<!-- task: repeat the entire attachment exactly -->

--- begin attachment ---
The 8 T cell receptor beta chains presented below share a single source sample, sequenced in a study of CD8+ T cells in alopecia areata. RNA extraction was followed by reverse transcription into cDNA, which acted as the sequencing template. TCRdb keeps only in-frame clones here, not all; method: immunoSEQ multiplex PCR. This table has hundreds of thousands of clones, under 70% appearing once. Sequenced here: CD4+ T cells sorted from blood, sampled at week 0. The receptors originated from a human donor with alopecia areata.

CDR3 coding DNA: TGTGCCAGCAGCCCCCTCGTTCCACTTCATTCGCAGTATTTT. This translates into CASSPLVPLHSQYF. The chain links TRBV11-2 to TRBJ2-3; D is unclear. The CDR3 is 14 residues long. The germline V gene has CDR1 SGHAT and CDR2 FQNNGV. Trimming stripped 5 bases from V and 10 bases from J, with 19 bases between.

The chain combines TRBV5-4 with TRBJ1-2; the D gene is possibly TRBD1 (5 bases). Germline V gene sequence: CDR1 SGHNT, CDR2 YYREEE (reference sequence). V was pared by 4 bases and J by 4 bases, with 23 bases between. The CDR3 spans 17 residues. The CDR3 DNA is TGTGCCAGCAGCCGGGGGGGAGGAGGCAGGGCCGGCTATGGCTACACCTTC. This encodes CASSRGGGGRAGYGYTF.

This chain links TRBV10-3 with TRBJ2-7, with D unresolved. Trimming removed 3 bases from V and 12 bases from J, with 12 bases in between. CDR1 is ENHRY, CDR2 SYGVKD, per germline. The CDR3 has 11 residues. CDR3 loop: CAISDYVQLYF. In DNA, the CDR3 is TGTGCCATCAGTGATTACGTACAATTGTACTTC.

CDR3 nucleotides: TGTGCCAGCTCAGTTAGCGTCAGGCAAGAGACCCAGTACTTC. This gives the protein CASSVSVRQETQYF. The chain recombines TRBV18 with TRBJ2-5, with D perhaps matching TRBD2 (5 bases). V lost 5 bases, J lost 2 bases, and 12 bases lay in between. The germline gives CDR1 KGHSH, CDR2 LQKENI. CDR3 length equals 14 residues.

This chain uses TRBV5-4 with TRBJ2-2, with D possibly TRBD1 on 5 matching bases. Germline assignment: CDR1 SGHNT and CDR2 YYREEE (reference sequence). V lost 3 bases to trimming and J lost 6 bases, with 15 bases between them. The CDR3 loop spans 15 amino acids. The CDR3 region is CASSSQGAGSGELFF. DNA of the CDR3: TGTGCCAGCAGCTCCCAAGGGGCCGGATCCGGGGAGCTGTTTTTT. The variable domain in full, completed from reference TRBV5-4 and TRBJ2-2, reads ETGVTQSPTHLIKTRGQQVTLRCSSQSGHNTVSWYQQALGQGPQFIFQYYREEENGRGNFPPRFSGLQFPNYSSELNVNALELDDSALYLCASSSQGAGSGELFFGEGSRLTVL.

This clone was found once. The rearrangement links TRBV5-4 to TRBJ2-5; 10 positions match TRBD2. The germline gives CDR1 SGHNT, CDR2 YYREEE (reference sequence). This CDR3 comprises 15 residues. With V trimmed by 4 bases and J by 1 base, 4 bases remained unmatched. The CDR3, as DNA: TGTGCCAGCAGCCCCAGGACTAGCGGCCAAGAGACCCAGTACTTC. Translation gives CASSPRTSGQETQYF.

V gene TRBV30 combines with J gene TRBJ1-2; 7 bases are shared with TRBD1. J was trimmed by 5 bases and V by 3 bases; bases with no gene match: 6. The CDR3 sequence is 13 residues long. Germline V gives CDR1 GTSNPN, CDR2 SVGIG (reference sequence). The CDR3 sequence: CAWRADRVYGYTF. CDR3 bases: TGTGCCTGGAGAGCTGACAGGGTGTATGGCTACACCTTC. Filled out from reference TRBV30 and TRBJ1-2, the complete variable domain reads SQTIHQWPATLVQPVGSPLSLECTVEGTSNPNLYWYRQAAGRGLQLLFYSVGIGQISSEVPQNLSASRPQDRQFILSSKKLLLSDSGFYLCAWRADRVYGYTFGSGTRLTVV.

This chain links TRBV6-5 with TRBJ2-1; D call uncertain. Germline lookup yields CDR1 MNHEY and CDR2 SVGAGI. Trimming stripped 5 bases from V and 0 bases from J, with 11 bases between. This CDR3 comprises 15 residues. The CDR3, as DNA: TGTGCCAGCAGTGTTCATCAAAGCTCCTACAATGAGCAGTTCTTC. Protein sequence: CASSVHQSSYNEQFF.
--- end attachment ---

The 8 T cell receptor beta chains presented below share a single source sample, sequenced in a study of CD8+ T cells in alopecia areata. RNA extraction was followed by reverse transcription into cDNA, which acted as the sequencing template. TCRdb keeps only in-frame clones here, not all; method: immunoSEQ multiplex PCR. This table has hundreds of thousands of clones, under 70% appearing once. Sequenced here: CD4+ T cells sorted from blood, sampled at week 0. The receptors originated from a human donor with alopecia areata.

CDR3 coding DNA: TGTGCCAGCAGCCCCCTCGTTCCACTTCATTCGCAGTATTTT. This translates into CASSPLVPLHSQYF. The chain links TRBV11-2 to TRBJ2-3; D is unclear. The CDR3 is 14 residues long. The germline V gene has CDR1 SGHAT and CDR2 FQNNGV. Trimming stripped 5 bases from V and 10 bases from J, with 19 bases between.

The chain combines TRBV5-4 with TRBJ1-2; the D gene is possibly TRBD1 (5 bases). Germline V gene sequence: CDR1 SGHNT, CDR2 YYREEE (reference sequence). V was pared by 4 bases and J by 4 bases, with 23 bases between. The CDR3 spans 17 residues. The CDR3 DNA is TGTGCCAGCAGCCGGGGGGGAGGAGGCAGGGCCGGCTATGGCTACACCTTC. This encodes CASSRGGGGRAGYGYTF.

This chain links TRBV10-3 with TRBJ2-7, with D unresolved. Trimming removed 3 bases from V and 12 bases from J, with 12 bases in between. CDR1 is ENHRY, CDR2 SYGVKD, per germline. The CDR3 has 11 residues. CDR3 loop: CAISDYVQLYF. In DNA, the CDR3 is TGTGCCATCAGTGATTACGTACAATTGTACTTC.

CDR3 nucleotides: TGTGCCAGCTCAGTTAGCGTCAGGCAAGAGACCCAGTACTTC. This gives the protein CASSVSVRQETQYF. The chain recombines TRBV18 with TRBJ2-5, with D perhaps matching TRBD2 (5 bases). V lost 5 bases, J lost 2 bases, and 12 bases lay in between. The germline gives CDR1 KGHSH, CDR2 LQKENI. CDR3 length equals 14 residues.

This chain uses TRBV5-4 with TRBJ2-2, with D possibly TRBD1 on 5 matching bases. Germline assignment: CDR1 SGHNT and CDR2 YYREEE (reference sequence). V lost 3 bases to trimming and J lost 6 bases, with 15 bases between them. The CDR3 loop spans 15 amino acids. The CDR3 region is CASSSQGAGSGELFF. DNA of the CDR3: TGTGCCAGCAGCTCCCAAGGGGCCGGATCCGGGGAGCTGTTTTTT. The variable domain in full, completed from reference TRBV5-4 and TRBJ2-2, reads ETGVTQSPTHLIKTRGQQVTLRCSSQSGHNTVSWYQQALGQGPQFIFQYYREEENGRGNFPPRFSGLQFPNYSSELNVNALELDDSALYLCASSSQGAGSGELFFGEGSRLTVL.

This clone was found once. The rearrangement links TRBV5-4 to TRBJ2-5; 10 positions match TRBD2. The germline gives CDR1 SGHNT, CDR2 YYREEE (reference sequence). This CDR3 comprises 15 residues. With V trimmed by 4 bases and J by 1 base, 4 bases remained unmatched. The CDR3, as DNA: TGTGCCAGCAGCCCCAGGACTAGCGGCCAAGAGACCCAGTACTTC. Translation gives CASSPRTSGQETQYF.

V gene TRBV30 combines with J gene TRBJ1-2; 7 bases are shared with TRBD1. J was trimmed by 5 bases and V by 3 bases; bases with no gene match: 6. The CDR3 sequence is 13 residues long. Germline V gives CDR1 GTSNPN, CDR2 SVGIG (reference sequence). The CDR3 sequence: CAWRADRVYGYTF. CDR3 bases: TGTGCCTGGAGAGCTGACAGGGTGTATGGCTACACCTTC. Filled out from reference TRBV30 and TRBJ1-2, the complete variable domain reads SQTIHQWPATLVQPVGSPLSLECTVEGTSNPNLYWYRQAAGRGLQLLFYSVGIGQISSEVPQNLSASRPQDRQFILSSKKLLLSDSGFYLCAWRADRVYGYTFGSGTRLTVV.

This chain links TRBV6-5 with TRBJ2-1; D call uncertain. Germline lookup yields CDR1 MNHEY and CDR2 SVGAGI. Trimming stripped 5 bases from V and 0 bases from J, with 11 bases between. This CDR3 comprises 15 residues. The CDR3, as DNA: TGTGCCAGCAGTGTTCATCAAAGCTCCTACAATGAGCAGTTCTTC. Protein sequence: CASSVHQSSYNEQFF.